0121 285 1050
Friday, November 29th, 2019
Over the past couple of years, major tech companies such as Google, Facebook, Spotify or Twitter have seen their apps gather hundreds of millions (or even billions!) of downloads. You might be wondering, how did they manage to reach so many people that own so many different devices?
Winning over such a large audience requires optimizing services and software optimized for conditions prevalent in developing markets, like slow connectivity, slow internet speeds, and wide proliferation of low-end mobile devices. Remember, not all of us have the latest and greatest smartphones. Many people still use smartphones from 2013 or earlier, which is fine, however… the newest apps might have issues running on those older models of phones.
Companies have started to design a ‘lite’ version of their main apps that can run on most phones and don’t take up much space on the device (usually less than 10MB). The main reason was that many users used to uninstall apps to make room for some photos, videos, or music. These apps were also designed to use the minimum amount of data, and even work when network conditions were not ideal. As a result, these companies came up with “lite” versions of these apps that were much smaller and snappier than their main counterparts.
Here’s a selection of the best “lite” apps that you can currently find on the App Store and Google Play:
Facebook is the largest social media platform for mobile users in the world. It’s also a hefty and demanding app that requests a lot of data permissions from you (for example, device location) — so it makes sense to get rid of it in favor of a lightweight version. Thankfully, there’s Facebook Lite for Android and iOS. Facebook Lite delivers the same social experience you expect, but in a much smaller package and with less reliance on using a bunch of mobile data.
Facebook have managed to cram all major features of its main app in a lite app that is under 2MB. How is that even possible? Well, Facebook Lite uses the download-on-demand approach to fetch resources like sounds and animations instead of including it into the install package.
This year, Lite has been download 255.1 million times in comparison to 337.5 million downloads of the main app. We’d say it’s a successful app.
After beta testing a 15MB lite version, Spotify finally released the final version of its Spotify Lite for Android, and it weighs in at just 10MB. That tiny size makes Spotify Lite one of the least resource-intensive ways of streaming music from your phone. However, the Lite app is missing some aspects you might see as key for data saving — it has data monitoring solutions, but it lacks the ability to download songs to play offline. So while it’s a great app for saving storage space, it’s oddly not the best app for saving data. Stick with the main app if space is no issue, but if storage is at a premium, this is the best choice for music streaming.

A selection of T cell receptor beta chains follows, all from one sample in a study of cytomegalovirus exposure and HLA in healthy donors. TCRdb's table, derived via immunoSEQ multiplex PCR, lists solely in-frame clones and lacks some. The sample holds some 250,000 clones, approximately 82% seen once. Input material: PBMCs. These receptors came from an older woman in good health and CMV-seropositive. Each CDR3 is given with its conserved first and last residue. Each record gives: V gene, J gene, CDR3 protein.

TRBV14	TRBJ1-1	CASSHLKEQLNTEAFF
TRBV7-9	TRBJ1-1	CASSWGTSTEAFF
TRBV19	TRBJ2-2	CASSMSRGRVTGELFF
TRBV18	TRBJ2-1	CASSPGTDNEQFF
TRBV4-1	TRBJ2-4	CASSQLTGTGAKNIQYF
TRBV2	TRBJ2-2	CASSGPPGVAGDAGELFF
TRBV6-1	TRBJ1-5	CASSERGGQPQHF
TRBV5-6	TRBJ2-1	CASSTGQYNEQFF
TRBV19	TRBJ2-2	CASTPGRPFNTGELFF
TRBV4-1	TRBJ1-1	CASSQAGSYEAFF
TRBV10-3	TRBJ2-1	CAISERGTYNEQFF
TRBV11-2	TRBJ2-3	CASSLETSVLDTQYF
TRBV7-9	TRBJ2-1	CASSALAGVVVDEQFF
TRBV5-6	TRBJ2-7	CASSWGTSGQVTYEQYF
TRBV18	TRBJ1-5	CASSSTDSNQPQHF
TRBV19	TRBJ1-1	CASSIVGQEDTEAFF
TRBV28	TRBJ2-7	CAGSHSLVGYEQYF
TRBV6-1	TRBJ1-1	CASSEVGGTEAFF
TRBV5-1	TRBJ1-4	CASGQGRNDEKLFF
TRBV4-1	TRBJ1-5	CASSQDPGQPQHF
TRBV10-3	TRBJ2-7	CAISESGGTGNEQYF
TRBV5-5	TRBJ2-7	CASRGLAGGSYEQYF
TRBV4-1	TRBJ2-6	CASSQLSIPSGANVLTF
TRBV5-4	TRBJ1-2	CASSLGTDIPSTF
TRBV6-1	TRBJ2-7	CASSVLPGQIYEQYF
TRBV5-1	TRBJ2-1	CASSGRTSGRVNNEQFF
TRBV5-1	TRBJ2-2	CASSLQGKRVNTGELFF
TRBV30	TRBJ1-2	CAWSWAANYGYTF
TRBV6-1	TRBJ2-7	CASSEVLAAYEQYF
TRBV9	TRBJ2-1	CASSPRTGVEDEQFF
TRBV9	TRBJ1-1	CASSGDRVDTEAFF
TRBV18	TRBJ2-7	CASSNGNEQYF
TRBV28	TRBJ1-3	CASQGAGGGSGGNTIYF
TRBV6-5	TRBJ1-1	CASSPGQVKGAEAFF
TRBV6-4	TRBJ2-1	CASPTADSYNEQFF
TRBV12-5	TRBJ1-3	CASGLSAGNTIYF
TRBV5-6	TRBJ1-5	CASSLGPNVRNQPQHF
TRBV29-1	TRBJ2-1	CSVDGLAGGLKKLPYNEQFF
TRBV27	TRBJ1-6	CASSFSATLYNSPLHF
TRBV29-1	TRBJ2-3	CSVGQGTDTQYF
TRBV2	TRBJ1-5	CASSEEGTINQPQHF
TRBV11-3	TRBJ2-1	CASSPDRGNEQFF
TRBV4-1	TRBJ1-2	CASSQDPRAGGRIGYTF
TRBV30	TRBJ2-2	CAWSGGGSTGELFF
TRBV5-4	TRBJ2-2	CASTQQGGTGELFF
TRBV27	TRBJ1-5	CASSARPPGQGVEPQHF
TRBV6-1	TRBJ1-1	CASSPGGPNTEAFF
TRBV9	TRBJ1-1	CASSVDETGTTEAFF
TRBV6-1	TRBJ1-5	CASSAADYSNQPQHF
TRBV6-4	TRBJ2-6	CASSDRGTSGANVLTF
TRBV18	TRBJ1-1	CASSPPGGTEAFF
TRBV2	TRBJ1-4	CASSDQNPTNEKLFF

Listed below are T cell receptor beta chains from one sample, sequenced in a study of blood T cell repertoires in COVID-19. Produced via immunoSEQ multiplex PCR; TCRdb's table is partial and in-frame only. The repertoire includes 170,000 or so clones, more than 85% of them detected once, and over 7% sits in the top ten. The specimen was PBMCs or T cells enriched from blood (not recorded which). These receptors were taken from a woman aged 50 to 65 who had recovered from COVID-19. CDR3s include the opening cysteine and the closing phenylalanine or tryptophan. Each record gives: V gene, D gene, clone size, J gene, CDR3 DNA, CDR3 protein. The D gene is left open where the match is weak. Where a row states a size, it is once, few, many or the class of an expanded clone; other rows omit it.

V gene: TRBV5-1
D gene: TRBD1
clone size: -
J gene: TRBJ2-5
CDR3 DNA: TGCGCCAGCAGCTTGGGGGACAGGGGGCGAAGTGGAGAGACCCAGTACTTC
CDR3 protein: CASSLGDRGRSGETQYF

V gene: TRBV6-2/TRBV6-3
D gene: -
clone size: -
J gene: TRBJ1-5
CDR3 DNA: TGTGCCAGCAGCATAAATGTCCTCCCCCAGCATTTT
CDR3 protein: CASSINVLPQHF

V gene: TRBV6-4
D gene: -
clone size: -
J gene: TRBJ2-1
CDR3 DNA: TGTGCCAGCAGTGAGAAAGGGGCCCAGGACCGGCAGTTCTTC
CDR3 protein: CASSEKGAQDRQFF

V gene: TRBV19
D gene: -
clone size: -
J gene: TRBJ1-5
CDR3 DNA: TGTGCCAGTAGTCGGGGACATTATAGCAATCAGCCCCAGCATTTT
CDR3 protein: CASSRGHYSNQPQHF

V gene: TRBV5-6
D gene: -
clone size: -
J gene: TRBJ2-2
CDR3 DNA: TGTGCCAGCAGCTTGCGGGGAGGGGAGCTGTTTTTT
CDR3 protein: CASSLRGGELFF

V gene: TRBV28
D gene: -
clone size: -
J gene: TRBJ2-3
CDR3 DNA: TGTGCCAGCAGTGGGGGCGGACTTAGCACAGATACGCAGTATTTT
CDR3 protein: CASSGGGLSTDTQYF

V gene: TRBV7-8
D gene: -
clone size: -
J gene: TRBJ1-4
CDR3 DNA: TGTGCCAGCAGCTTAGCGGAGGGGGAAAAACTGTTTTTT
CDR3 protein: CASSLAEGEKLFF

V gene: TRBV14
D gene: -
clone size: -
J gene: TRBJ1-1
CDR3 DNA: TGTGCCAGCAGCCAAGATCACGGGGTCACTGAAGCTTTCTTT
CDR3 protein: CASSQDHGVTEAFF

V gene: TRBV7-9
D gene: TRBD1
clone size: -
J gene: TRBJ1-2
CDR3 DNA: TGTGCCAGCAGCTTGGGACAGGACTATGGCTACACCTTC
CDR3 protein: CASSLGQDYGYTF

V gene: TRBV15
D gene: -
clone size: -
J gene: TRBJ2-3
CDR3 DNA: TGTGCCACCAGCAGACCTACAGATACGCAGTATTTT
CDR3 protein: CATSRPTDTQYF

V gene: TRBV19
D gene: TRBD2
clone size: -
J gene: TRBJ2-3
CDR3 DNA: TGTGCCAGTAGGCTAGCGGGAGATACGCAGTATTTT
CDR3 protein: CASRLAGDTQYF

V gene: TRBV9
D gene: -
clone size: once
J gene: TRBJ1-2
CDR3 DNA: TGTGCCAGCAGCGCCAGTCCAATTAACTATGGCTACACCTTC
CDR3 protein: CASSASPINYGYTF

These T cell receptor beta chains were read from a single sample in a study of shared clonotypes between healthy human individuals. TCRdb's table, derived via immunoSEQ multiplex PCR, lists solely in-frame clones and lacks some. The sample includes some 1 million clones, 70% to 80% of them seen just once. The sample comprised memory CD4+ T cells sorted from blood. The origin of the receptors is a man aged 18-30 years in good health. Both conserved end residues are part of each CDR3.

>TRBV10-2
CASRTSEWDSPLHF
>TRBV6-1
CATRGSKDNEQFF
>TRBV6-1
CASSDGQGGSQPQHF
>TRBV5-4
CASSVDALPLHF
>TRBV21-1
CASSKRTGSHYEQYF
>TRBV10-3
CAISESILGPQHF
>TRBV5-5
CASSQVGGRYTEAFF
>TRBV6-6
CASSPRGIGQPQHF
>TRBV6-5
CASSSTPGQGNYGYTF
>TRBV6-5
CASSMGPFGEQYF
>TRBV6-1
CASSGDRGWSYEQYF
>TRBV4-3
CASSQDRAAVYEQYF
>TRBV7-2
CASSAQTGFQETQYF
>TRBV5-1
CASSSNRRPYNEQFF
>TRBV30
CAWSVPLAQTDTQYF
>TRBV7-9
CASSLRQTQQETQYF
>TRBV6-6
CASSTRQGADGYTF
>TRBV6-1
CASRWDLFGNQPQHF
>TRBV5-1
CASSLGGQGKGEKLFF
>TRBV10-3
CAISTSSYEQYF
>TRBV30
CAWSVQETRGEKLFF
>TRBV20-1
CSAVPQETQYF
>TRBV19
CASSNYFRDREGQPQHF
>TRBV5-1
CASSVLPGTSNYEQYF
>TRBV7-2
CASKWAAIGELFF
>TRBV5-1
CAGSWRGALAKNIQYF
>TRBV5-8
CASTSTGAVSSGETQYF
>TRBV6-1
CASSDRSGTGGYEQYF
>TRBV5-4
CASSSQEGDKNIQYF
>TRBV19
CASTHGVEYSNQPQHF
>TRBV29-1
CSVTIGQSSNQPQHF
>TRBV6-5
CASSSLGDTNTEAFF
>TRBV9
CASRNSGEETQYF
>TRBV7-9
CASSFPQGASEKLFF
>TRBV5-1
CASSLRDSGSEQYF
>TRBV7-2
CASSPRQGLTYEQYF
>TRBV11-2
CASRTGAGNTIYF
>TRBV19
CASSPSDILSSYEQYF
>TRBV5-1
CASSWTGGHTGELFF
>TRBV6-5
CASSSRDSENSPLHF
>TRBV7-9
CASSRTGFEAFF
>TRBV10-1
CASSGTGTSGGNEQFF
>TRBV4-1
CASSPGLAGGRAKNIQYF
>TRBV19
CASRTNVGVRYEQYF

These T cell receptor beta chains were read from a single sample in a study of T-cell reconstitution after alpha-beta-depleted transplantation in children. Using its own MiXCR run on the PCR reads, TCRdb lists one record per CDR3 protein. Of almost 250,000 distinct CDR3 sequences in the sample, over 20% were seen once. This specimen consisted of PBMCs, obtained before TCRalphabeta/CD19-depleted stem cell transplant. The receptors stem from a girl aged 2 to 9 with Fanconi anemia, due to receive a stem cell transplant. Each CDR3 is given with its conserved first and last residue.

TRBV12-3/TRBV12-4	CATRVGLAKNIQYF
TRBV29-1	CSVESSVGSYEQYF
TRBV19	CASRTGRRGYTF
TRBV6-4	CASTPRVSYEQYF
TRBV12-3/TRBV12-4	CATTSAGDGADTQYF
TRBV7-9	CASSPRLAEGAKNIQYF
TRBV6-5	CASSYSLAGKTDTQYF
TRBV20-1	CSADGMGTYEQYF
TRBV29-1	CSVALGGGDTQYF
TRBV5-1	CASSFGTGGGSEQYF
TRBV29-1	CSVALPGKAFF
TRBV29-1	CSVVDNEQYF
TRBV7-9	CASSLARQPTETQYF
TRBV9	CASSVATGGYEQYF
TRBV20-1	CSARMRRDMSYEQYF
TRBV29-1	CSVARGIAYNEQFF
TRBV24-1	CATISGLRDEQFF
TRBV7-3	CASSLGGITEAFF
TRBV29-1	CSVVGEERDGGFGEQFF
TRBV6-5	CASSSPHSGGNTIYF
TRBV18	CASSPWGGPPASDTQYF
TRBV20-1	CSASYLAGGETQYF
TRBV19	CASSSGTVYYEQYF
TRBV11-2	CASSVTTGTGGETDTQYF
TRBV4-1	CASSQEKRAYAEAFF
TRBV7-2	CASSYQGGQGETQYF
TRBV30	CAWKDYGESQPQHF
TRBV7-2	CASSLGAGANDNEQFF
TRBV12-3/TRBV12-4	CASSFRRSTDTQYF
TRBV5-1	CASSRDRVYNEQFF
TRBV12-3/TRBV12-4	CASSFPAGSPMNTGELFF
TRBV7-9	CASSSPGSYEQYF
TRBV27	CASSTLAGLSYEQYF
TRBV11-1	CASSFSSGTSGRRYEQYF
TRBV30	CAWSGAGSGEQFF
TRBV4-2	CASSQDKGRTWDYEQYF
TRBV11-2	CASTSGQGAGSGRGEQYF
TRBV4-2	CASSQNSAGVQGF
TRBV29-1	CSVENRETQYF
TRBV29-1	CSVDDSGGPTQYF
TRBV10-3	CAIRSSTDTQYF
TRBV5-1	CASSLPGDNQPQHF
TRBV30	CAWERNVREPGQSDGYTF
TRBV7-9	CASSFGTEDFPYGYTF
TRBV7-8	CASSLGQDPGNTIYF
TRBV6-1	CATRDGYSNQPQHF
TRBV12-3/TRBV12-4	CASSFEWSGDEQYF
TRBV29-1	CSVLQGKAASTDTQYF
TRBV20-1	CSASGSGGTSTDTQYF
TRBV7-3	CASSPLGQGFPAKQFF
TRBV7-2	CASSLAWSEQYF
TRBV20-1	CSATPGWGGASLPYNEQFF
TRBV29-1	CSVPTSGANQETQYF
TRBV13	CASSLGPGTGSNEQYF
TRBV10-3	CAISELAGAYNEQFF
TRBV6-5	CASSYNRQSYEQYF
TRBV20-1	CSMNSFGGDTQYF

Facebook’s chat tool, Messenger, is massive in its own right with more than 1.3 billion monthly active users. Facebook Messenger Lite strips down the messaging app to the essentials, bringing the app size down to less than 10MB. Those essentials still include some luxuries though, and Messenger’s ever-popular video calling is among them.
Google have chosen a different name for their lightweight app, calling it “Go” instead of “Lite”. But essentially, it’s still a stripped-down version of the main app. It uses the same “download-on-demand” approach as other lite apps.
Google Maps is the go-to app for navigating across a variety of travel methods, from walking to driving to using public transit, so using a lightweight version can have a big impact on performance and data usage.
Another great lite app by Google, “Google Go” is a lighter and faster version of the Chrome browser that promises data savings of up to 40%. Weighing in at only 7MB, it also barely takes up any space on your device, but still comes with all the features you love. Obviously, there is access to Google Search, but it also comes with voice controls, Google Lens, and the latest trending topics. If you’re using an entry-level or older phone, then this is a must install.
If you have a good smartphone that was made in the past couple of years, you probably won’t need to use these “Lite” versions. However, if you still use a 5+-year-old phone, or an entry-level <£100 smartphone, you will probably be better off using these lite apps.
These lite apps might have a smaller user base compared to the main versions as of now. But as more people from countries like India and Brazil get connected to the internet for the first time, they will prefer to have lite apps.
Sunday, November 24th, 2019
With 2019 quickly coming to an end, it will mark the end of a decade that brought along a multitude of technological improvements and advancements. However, today we will focus on smartphones and apps, and take a closer look at how they evolved throughout the decade.
Yep, it was exactly 10 years ago (I can’t believe how fast time flies). But here’s a reminder of how technology used to look like a decade ago and we’ll see how it compares to modern tech.
The best smartphone of the year was the iPhone 4, while on the Android side we had the Galaxy S1. Nowadays we have the iPhone 11 Pro with the amazing 3 camera setup and other great Android phones such as the Galaxy S10. They look so much more futuristic than their 10 year-old cousins.
Back in 2010, everything used to be much simpler. Apps were a lot simpler, they weren’t full of ads, and each app had its own properly defined role in our lives. Nowadays… apps are multi-functional. Want to take a picture? You can now do it directly from the Facebook Messenger app, or directly from the Viber or Instagram app. However, a few years ago, you would have to take the picture from the phone’s “Camera” app – that was the only way.